Many construction companies, especially subcontractors, are small business with under 300 people on staff. Tracking the hiring and employment rates for such companies is often limited—there are so many of them to survey—and they don’t get the coverage they deserve in the press reports on employment rise and fall. There are companies, however, that do track this category, although not specifically in construction, and we can get some feeling for this market from their research.
The SBEI (Small Business Employment Index) is reported by CBIZ, a provider of financial, insurance, and advisory services to businesses throughout the United States. The most recent SBEI report shows a seasonally adjusted increase of 0.1% in March, a reversal of the hiring declines seen over the previous two months. The CBIZ SBEI tracks payroll and hiring trends for over 3,700 companies that have 300 or fewer employees, providing broad insight into small business trends.
According to the report, inflation concerns are eclipsing coronavirus-related worries among the public, driving more individuals into the workforce and prompting greater need among businesses as consumer demand rises. In March, 25% of companies increased their headcounts, 57% reported no change to their employment totals, and 18% decreased their staffing. The Arts and Entertainment segment, for example, reported its most significant hiring boost since the beginning of the pandemic.
The ADP and Moody’s employment reports indicate hiring growth among small, medium-sized, and large companies. The March reading showed an overall increase of 455,000 private-sector jobs for the month. Small businesses accounted for 90,000 of those jobs on a seasonally adjusted, month-over-month basis. The ADP and Moody’s reports count small businesses as companies with 49 or fewer employees, while the CBIZ SBEI uses data from companies with 300 employees or fewer.
At the industry level, the most notable hiring increases were seen in Arts and Entertainment, Accommodations and Food Services, and Construction. Technology and Life Science, and Wholesale Distribution experienced hiring declines.
In most years, March activity tends to signal the start of seasonal hiring increases, as businesses prepare for the summer months, so expected growth observed over the last month is probably an annual trend. And while not an impressive number, the results do indicate an improving trend in hiring. If coronavirus cases continue to remain low, the spring months may be an opportunity for continued hiring growth for small businesses.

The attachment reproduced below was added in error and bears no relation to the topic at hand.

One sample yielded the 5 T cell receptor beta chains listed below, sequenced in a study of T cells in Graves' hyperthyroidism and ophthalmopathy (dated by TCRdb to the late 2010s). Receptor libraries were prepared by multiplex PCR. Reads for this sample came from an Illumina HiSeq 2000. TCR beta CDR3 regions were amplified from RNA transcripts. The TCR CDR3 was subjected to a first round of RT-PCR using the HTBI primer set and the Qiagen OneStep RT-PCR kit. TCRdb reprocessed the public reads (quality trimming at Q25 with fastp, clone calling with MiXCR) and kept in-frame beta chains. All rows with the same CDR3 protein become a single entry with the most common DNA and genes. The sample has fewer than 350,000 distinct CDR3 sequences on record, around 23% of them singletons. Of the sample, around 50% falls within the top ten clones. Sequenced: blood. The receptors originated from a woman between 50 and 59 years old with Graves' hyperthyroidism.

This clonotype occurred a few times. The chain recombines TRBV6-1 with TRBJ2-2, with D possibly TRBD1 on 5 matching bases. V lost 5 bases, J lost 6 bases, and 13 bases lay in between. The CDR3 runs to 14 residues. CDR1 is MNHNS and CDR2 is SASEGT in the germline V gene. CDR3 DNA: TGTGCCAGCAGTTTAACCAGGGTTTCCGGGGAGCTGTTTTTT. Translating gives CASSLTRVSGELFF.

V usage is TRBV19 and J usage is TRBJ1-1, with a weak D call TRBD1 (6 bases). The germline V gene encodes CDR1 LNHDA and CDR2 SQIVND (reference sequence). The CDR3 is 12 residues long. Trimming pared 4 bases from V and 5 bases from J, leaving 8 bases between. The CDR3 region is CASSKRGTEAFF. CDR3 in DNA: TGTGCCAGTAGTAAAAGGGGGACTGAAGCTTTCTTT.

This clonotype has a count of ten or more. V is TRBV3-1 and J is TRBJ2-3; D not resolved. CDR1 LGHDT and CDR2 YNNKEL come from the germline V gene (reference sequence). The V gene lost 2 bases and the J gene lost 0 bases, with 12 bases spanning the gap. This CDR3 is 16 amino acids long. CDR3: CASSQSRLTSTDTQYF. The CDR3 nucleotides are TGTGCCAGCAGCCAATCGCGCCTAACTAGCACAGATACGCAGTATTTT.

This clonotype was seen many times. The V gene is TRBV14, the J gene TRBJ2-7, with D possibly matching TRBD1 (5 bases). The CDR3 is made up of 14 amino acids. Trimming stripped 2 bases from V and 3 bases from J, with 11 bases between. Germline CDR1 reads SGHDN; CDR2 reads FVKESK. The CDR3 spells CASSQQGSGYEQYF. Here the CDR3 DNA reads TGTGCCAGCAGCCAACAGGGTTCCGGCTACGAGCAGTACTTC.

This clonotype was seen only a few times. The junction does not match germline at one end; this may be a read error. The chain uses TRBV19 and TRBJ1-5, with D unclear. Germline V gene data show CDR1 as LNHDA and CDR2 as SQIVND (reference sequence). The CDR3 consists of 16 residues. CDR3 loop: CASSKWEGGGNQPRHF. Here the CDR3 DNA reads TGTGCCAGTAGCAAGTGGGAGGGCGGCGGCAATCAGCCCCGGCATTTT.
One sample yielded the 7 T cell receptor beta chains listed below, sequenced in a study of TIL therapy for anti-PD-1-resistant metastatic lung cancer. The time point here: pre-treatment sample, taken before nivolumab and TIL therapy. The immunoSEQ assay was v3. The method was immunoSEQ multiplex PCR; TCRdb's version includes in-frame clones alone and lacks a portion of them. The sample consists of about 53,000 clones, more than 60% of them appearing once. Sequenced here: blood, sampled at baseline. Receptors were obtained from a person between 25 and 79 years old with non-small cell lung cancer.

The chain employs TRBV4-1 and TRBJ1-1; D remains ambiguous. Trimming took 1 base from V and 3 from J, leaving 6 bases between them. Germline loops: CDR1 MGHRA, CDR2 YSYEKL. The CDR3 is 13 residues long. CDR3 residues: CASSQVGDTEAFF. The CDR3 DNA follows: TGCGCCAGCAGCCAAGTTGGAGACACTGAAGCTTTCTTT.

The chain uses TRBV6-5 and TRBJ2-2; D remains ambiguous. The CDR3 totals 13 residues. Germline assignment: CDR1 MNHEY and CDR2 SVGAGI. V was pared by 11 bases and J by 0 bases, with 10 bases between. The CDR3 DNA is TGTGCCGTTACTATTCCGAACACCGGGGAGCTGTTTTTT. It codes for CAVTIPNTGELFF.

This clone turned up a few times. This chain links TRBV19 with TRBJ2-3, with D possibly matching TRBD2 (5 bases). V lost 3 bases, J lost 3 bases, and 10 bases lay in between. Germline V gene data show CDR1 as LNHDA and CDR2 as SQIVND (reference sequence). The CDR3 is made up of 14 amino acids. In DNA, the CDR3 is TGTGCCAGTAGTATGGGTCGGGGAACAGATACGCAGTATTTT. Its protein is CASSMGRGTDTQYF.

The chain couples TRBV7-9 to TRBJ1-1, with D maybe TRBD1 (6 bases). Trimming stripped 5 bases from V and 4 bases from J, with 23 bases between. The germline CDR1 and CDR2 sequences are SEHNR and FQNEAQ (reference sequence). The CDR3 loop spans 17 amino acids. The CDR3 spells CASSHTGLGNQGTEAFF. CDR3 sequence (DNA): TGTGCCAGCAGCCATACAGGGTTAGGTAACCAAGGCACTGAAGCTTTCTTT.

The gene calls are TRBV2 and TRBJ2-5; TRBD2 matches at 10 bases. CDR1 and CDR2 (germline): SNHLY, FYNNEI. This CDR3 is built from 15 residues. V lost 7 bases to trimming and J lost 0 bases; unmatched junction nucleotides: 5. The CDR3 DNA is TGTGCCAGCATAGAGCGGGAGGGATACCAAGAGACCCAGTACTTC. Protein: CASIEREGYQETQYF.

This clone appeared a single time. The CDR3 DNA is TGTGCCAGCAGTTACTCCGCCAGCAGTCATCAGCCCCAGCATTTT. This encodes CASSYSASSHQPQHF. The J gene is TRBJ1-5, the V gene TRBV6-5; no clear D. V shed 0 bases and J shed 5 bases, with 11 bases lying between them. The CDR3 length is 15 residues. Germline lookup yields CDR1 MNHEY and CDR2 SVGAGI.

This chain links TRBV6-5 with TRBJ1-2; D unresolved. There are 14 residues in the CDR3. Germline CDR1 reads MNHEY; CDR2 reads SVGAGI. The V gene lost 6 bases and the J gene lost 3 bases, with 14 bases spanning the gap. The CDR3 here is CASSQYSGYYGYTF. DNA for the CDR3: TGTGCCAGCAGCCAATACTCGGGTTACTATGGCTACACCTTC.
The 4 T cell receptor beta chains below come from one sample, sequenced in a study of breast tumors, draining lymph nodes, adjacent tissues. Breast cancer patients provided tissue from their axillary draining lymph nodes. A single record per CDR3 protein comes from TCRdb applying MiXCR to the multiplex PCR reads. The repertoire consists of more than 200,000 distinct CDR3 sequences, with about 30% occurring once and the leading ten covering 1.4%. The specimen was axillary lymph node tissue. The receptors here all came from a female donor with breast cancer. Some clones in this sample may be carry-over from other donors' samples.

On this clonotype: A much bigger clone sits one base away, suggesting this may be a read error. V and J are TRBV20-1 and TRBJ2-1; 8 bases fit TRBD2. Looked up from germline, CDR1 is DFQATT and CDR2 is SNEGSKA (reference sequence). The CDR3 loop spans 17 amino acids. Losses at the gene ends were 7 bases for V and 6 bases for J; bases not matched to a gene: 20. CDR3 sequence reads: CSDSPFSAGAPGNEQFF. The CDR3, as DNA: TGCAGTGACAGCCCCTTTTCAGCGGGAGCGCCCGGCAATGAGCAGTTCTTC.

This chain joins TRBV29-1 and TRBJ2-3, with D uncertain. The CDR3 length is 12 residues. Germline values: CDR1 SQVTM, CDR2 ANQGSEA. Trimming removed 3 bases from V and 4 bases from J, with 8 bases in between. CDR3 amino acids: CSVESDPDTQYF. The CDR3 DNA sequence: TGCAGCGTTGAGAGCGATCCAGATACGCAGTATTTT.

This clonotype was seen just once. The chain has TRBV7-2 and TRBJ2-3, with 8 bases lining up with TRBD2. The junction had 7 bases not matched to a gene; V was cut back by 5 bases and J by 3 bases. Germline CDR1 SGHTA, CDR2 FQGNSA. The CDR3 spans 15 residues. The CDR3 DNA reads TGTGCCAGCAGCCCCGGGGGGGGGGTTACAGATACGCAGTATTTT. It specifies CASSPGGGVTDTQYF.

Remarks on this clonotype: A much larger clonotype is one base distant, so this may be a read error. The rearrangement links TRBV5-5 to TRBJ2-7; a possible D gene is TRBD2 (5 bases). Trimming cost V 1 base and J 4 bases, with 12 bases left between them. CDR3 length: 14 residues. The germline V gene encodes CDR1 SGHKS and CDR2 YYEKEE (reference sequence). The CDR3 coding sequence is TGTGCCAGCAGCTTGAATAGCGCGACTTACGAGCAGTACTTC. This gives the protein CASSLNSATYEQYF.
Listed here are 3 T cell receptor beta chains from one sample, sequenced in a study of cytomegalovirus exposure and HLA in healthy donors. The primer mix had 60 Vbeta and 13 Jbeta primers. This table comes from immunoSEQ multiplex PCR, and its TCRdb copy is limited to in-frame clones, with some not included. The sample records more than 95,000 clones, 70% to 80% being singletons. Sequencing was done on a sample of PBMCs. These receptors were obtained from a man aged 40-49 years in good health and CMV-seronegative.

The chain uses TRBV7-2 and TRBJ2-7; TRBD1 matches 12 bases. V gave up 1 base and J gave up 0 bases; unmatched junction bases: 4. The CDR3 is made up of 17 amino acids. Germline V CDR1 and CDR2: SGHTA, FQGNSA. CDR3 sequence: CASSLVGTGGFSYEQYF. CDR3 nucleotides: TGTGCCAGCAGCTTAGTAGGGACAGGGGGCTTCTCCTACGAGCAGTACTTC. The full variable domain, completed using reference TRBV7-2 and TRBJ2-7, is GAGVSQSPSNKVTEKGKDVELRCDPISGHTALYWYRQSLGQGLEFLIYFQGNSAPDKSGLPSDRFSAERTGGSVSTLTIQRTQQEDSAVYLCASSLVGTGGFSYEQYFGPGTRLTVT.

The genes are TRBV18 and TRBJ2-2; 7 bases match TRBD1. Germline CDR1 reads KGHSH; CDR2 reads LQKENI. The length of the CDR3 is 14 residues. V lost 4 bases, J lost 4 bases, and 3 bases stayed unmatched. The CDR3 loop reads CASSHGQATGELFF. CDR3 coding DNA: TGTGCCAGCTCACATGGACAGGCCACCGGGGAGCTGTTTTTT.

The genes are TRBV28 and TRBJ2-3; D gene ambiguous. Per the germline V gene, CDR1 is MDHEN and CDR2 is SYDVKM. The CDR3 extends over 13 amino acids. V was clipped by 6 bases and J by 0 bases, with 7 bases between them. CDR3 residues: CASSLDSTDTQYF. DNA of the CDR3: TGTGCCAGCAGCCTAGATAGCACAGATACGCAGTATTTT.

On the other hand, some segments are in desperate need of employees, including construction. While CBIZ tracks construction as one of the segments with a large number of small businesses, the AGC (Associated General Contractors of America) looks at construction hiring and employment levels overall. In their March report, construction employment exceeded pre-pandemic levels in 32 states. In fact, “Contractors have been adding workers as fast as they can find them,” said Ken Simonson, the association’s chief economist. “But there just aren’t enough qualified workers available in many states, as shown by the record number of construction job openings at the February.”
AGC notes that government data from the monthly Job Openings and Labor Turnover Survey show that there were 364,000 job openings in the construction at the end of February. That was the highest February total since the series began in 2001 and constituted a 52% jump in openings from one year earlier. Openings exceeded the 342,000 employees hired during that month, implying that construction firms would have added twice as many employees if they had been available.
Association officials said a lack of workers is delaying vitally needed projects. They urged officials in Washington to increase funding for career and technical education and allow more apprenticeship programs.
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